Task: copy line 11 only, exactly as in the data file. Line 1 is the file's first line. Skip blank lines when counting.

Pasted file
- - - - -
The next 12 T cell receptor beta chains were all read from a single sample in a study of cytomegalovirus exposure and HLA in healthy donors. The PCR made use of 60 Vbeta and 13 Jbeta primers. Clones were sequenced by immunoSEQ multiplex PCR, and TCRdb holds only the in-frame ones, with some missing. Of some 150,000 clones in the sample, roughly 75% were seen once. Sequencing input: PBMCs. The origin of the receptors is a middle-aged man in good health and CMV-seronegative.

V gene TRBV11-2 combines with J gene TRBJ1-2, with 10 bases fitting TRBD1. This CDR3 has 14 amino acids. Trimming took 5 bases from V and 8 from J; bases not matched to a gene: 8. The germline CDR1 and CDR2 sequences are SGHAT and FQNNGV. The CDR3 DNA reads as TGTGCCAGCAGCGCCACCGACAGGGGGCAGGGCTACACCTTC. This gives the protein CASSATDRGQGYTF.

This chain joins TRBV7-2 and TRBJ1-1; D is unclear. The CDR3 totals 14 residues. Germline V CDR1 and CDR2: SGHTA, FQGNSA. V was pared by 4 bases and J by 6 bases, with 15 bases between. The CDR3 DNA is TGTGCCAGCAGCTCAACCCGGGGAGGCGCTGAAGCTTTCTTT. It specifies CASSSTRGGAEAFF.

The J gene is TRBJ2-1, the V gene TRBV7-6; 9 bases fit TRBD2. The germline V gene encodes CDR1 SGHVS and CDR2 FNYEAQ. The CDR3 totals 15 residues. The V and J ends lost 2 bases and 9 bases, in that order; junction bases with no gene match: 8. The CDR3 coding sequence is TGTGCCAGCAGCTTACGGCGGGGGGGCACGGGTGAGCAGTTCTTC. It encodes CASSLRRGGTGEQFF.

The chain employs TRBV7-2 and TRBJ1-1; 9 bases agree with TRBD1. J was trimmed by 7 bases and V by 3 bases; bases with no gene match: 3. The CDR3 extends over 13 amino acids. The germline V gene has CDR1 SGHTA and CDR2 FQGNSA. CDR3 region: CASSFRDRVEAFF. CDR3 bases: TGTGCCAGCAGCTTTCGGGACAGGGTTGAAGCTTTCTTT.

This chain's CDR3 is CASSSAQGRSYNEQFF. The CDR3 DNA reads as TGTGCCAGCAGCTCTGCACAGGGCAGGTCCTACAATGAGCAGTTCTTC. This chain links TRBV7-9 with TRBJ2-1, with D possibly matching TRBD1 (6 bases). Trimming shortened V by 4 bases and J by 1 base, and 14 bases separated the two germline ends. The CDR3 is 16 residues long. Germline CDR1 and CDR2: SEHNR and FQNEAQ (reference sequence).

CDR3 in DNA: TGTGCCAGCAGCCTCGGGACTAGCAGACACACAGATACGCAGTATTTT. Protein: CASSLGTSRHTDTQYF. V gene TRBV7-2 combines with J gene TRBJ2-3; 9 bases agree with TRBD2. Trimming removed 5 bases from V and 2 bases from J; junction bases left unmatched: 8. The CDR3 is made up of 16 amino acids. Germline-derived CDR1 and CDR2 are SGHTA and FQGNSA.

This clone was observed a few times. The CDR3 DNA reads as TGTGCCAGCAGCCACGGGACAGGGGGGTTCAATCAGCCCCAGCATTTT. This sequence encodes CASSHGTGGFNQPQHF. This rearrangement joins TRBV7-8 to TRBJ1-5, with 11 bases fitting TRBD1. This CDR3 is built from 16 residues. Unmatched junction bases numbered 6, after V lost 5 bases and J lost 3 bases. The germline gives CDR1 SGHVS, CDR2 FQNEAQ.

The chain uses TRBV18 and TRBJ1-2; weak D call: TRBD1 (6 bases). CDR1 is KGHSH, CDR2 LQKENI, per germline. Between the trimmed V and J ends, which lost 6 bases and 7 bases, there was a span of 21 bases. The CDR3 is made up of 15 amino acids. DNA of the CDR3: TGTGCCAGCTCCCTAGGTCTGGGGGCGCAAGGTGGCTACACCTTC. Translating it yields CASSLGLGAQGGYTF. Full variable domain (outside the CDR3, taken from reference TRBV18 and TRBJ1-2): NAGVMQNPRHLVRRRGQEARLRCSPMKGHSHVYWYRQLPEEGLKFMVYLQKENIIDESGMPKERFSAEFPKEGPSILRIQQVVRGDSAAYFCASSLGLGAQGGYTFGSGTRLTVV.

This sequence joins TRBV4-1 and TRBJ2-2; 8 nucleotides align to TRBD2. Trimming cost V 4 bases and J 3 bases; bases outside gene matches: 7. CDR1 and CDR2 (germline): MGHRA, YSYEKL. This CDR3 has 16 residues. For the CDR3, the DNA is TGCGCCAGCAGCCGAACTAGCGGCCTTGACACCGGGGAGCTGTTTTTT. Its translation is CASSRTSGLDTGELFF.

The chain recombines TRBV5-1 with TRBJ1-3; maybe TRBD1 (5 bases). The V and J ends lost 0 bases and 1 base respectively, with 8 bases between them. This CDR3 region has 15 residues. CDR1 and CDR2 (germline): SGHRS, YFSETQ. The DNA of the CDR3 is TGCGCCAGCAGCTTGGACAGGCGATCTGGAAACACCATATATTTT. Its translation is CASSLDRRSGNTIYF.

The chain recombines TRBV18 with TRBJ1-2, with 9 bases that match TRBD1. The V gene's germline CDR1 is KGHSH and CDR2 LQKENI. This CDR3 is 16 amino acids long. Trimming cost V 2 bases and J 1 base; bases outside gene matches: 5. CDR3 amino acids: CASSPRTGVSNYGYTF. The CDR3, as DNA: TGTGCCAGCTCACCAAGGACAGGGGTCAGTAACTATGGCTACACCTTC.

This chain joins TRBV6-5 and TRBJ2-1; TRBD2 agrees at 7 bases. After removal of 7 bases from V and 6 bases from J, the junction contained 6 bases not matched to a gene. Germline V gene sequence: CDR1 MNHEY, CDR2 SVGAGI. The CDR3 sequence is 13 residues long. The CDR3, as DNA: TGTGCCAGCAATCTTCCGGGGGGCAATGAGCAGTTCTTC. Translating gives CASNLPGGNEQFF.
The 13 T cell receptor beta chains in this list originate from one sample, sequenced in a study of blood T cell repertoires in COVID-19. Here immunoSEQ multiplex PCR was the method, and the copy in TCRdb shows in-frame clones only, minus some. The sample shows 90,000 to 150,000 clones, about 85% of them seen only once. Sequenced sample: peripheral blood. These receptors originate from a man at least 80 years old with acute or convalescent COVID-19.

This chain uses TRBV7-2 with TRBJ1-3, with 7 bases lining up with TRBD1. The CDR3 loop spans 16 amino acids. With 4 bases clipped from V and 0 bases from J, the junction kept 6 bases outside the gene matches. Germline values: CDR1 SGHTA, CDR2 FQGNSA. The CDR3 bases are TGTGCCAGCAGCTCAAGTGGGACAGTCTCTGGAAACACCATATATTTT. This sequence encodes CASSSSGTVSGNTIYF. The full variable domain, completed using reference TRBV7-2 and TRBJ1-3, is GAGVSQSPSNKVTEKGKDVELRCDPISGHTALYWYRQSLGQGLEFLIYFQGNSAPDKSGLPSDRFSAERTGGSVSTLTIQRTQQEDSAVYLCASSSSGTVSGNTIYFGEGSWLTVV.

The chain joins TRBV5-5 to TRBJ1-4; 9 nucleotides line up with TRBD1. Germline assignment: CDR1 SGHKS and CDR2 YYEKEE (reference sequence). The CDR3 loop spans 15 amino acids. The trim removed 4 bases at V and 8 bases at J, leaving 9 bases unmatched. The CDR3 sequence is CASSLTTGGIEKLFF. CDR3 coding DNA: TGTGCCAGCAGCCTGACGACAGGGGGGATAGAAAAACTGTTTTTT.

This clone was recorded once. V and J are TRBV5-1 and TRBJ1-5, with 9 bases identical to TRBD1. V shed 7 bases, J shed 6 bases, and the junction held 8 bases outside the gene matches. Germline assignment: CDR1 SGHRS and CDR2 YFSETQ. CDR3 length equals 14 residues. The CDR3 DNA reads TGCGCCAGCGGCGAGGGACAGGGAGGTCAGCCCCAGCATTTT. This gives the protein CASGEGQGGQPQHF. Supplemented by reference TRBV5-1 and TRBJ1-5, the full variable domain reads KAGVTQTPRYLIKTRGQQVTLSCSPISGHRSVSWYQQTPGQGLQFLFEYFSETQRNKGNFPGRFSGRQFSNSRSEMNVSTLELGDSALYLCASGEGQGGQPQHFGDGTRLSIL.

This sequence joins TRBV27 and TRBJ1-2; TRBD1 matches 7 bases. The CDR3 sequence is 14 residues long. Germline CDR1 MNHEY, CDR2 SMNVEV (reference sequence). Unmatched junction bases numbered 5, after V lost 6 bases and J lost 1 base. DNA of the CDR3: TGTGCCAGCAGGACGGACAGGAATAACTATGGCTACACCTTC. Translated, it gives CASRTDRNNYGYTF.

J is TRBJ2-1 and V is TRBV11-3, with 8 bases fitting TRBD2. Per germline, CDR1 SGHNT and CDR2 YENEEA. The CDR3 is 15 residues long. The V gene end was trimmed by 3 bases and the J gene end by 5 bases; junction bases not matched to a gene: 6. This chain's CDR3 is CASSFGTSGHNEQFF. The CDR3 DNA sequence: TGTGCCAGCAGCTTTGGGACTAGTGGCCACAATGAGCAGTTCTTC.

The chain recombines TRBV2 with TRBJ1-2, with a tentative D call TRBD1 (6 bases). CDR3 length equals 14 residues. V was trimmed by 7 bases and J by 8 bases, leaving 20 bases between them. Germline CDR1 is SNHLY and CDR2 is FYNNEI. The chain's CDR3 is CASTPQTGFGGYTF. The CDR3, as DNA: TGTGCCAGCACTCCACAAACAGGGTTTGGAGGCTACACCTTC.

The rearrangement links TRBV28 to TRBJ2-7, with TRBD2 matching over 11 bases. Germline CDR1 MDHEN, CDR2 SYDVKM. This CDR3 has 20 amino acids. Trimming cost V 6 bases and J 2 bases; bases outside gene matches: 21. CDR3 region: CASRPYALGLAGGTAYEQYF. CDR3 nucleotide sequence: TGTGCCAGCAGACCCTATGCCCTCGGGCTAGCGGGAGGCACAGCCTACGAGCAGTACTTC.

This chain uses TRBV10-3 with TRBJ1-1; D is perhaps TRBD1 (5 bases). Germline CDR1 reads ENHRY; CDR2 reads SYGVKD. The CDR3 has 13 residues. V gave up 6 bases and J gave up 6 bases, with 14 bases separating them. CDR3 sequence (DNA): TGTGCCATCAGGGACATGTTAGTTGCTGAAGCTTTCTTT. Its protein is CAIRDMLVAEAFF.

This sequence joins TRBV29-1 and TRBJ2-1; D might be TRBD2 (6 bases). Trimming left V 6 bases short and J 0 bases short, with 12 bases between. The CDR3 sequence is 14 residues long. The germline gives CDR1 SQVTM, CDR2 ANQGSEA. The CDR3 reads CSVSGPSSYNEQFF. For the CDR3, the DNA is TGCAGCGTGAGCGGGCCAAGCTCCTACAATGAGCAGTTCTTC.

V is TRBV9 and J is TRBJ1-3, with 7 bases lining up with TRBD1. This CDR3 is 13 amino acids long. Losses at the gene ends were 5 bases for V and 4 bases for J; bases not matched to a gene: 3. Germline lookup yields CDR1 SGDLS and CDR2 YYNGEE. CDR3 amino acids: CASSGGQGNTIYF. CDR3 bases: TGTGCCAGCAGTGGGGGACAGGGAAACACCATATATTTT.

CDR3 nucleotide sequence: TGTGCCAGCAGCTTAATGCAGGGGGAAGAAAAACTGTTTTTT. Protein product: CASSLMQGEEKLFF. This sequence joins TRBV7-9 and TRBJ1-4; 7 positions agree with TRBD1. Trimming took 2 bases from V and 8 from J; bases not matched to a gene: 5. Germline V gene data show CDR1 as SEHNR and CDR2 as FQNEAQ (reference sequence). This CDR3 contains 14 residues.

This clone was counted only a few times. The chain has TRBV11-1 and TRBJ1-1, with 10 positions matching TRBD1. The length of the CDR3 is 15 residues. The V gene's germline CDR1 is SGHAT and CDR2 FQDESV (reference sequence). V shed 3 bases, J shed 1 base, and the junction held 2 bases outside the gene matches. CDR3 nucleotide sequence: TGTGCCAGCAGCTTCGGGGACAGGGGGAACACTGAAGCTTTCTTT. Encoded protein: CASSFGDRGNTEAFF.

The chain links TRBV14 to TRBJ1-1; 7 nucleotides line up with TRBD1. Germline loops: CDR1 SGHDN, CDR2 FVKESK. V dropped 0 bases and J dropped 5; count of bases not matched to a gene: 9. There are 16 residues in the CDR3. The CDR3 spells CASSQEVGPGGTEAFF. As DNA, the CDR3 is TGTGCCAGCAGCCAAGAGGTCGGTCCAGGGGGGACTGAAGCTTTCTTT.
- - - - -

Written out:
The chain recombines TRBV5-1 with TRBJ1-3; maybe TRBD1 (5 bases). The V and J ends lost 0 bases and 1 base respectively, with 8 bases between them. This CDR3 region has 15 residues. CDR1 and CDR2 (germline): SGHRS, YFSETQ. The DNA of the CDR3 is TGCGCCAGCAGCTTGGACAGGCGATCTGGAAACACCATATATTTT. Its translation is CASSLDRRSGNTIYF.